Introducing Techie Brekkies

Introducing techie brekkies in my school is one of my best EdTech achievments. I say this because in the term that I have run techie brekkies, staff confidence in using technology with their class has skyrocketed. They are still one of the first things I recommend when helping establish a positive and authentic EdTech culture in a school.

Despite this, it took me two terms to establish them. The reason for this is, as a new school, we were introducing lots of new things and it really wasn’t the time to be introducing yet another thing for staff to worry about. By Term 3, however, the school’s approach to teaching and learning was more established, and so we could begin to introduce new ideas, apps and strategies. This is something to keep in mind when first establishing techie brekkies: it may not be the right time, but keep it in the back of your mind for when the right opportunity presents itself.

While it seems silly, make sure you don’t forget the breakfast side, and offer something yummy for people to eat. Techie brekkies are early, and not everyone is a morning person. Offering something delicious and lots of coffee adds an incentive for people attending the first few times. After that, the atmosphere has been created and you can do some wonderful things together.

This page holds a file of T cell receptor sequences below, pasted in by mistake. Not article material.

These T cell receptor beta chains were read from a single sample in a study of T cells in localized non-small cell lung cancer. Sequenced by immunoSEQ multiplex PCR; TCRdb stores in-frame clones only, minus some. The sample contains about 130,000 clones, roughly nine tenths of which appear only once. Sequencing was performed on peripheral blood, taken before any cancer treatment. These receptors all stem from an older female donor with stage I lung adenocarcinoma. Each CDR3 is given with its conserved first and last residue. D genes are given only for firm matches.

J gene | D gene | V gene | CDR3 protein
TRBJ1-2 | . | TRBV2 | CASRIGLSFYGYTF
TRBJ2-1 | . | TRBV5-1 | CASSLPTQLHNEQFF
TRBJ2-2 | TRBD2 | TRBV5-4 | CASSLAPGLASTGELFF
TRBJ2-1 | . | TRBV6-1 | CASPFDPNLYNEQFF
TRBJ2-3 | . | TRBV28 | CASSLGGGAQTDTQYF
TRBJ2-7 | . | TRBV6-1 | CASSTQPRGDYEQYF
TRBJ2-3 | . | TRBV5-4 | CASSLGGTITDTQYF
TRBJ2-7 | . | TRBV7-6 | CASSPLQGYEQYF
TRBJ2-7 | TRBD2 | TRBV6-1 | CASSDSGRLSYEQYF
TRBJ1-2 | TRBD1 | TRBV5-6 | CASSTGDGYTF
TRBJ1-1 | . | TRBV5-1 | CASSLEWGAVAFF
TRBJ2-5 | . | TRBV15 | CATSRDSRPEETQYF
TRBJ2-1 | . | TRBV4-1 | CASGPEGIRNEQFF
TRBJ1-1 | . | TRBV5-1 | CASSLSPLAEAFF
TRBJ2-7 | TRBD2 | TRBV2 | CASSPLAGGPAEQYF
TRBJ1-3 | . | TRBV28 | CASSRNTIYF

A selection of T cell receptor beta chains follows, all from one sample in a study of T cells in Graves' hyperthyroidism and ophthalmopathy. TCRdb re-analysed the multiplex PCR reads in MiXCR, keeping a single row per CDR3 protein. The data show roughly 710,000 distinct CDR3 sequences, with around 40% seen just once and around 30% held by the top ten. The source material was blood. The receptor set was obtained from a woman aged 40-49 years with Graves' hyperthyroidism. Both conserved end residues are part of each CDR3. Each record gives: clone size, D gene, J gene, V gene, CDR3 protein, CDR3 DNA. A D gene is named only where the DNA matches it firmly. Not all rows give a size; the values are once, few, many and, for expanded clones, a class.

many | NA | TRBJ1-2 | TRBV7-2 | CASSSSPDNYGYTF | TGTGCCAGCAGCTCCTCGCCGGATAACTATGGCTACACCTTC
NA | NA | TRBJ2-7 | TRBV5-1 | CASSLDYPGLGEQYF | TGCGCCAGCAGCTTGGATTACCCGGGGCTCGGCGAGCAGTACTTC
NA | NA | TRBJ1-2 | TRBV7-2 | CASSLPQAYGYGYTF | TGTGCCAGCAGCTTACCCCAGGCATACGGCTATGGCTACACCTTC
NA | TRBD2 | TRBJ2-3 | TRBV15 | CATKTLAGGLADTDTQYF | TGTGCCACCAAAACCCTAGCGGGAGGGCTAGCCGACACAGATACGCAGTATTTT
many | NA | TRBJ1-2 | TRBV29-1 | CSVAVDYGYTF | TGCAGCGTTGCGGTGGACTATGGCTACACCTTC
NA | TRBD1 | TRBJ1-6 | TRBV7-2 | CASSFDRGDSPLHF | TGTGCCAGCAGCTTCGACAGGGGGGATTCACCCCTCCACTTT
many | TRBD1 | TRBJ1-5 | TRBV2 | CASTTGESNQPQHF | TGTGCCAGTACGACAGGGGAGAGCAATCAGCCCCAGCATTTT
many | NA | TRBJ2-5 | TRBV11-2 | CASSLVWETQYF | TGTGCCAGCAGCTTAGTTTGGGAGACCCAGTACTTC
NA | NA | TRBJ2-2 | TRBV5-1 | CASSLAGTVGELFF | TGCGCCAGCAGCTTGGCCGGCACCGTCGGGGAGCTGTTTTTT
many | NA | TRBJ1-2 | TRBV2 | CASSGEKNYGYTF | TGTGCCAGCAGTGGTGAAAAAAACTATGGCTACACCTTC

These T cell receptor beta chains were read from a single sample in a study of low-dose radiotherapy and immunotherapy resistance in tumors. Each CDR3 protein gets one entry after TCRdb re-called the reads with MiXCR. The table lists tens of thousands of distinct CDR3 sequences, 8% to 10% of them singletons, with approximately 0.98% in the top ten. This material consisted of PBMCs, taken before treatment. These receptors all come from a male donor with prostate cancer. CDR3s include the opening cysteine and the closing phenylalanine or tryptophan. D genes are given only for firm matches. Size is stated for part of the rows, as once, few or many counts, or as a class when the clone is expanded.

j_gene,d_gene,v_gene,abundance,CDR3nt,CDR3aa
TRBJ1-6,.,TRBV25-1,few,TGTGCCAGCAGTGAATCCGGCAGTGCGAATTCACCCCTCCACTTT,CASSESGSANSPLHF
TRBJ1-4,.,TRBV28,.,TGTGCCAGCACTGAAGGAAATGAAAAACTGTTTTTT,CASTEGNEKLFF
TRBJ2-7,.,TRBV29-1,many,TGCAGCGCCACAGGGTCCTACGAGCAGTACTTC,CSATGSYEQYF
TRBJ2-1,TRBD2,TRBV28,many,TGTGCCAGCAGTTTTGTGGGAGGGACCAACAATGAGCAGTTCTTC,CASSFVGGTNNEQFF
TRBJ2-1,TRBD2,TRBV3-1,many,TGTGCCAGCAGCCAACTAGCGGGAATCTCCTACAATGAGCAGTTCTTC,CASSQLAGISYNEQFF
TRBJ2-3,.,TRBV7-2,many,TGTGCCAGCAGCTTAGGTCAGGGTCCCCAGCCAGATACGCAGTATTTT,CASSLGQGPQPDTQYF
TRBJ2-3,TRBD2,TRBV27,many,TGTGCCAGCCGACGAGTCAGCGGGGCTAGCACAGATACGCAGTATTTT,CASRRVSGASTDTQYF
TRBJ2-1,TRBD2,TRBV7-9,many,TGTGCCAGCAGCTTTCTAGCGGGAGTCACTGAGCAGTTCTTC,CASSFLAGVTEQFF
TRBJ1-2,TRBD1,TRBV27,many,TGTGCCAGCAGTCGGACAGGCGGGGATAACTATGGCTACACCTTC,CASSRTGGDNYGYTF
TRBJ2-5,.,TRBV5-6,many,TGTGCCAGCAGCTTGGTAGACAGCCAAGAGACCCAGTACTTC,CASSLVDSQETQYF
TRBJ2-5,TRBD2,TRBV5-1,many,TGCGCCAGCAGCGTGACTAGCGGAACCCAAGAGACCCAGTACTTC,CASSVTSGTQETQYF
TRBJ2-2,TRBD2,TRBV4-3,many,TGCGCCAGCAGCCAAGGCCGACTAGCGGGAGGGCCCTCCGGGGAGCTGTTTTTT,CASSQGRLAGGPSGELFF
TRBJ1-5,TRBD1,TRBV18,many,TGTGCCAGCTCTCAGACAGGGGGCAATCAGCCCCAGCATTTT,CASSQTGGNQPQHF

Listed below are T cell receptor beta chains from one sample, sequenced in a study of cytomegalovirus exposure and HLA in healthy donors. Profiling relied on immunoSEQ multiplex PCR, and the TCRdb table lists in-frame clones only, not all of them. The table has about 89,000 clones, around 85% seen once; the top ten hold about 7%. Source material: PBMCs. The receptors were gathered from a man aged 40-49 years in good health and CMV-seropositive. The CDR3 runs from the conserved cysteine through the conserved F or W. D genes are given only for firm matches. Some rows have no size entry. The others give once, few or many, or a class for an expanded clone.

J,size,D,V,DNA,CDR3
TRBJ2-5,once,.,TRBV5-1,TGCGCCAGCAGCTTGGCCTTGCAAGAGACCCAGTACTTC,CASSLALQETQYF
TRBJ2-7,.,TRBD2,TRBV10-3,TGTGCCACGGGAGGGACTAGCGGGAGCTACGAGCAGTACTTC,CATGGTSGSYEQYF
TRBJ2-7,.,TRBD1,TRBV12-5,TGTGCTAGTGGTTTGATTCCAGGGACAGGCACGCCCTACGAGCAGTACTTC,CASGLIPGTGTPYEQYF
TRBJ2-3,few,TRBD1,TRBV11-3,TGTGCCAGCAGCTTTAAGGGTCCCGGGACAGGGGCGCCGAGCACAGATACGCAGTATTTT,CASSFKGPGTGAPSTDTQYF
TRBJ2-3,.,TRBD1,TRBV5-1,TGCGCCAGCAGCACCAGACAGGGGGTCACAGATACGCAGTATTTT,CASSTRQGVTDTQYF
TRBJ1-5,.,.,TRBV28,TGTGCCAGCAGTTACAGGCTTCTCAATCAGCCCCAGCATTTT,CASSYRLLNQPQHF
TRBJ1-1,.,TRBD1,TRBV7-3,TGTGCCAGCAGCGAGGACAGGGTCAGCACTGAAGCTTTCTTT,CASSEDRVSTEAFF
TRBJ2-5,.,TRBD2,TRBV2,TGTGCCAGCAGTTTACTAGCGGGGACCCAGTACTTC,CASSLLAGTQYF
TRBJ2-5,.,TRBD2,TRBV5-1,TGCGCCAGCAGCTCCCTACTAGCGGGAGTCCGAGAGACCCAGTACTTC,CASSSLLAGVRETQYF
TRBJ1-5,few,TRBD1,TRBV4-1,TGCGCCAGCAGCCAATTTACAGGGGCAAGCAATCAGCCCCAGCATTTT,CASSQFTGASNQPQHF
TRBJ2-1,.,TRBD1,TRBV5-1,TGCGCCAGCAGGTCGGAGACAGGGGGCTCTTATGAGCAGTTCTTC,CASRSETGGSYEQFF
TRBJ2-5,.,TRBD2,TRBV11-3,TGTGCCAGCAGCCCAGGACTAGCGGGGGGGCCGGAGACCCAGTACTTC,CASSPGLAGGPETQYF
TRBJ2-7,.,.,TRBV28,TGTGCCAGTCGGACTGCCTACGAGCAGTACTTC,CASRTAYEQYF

Croissant

Food helps create a community feel

On the same note, because techie brekkies are early, you probably do not want to hold them every week. People get tired from waking up that much earlier, or have other things they need to have done. I run techie brekkies every fortnight, but have also seen them run once a month, or three times a term. Find a routine that works for you school and stick with it. If they are not regular, people are likely to forget about them, or may have other things on. With regular techie brekkies, you may a few new faces each time, as people work around their own schedule.

Finally, keep the atmosphere positive. It is easy for techie brekkie (or any EdTech session!) to become a place just to voice complaints about technology, especially if the people who are attending are not confident with technology. Food actually helps this, as ‘breaking bread’ together helps form a bond between presenter and attendees. The more practical the techie brekkie, the better. This is not the time to break out your knowledge of TPACK or SAMR. Share how you use particular apps in the classroom, how you troubleshoot when things go wrong, and tips for making everything go smoothly. Practical tips always help calm the nerves of people not confident with technology.

How have you introduced techie brekkies in your school? What else have you found works well?

Rebecca Davies

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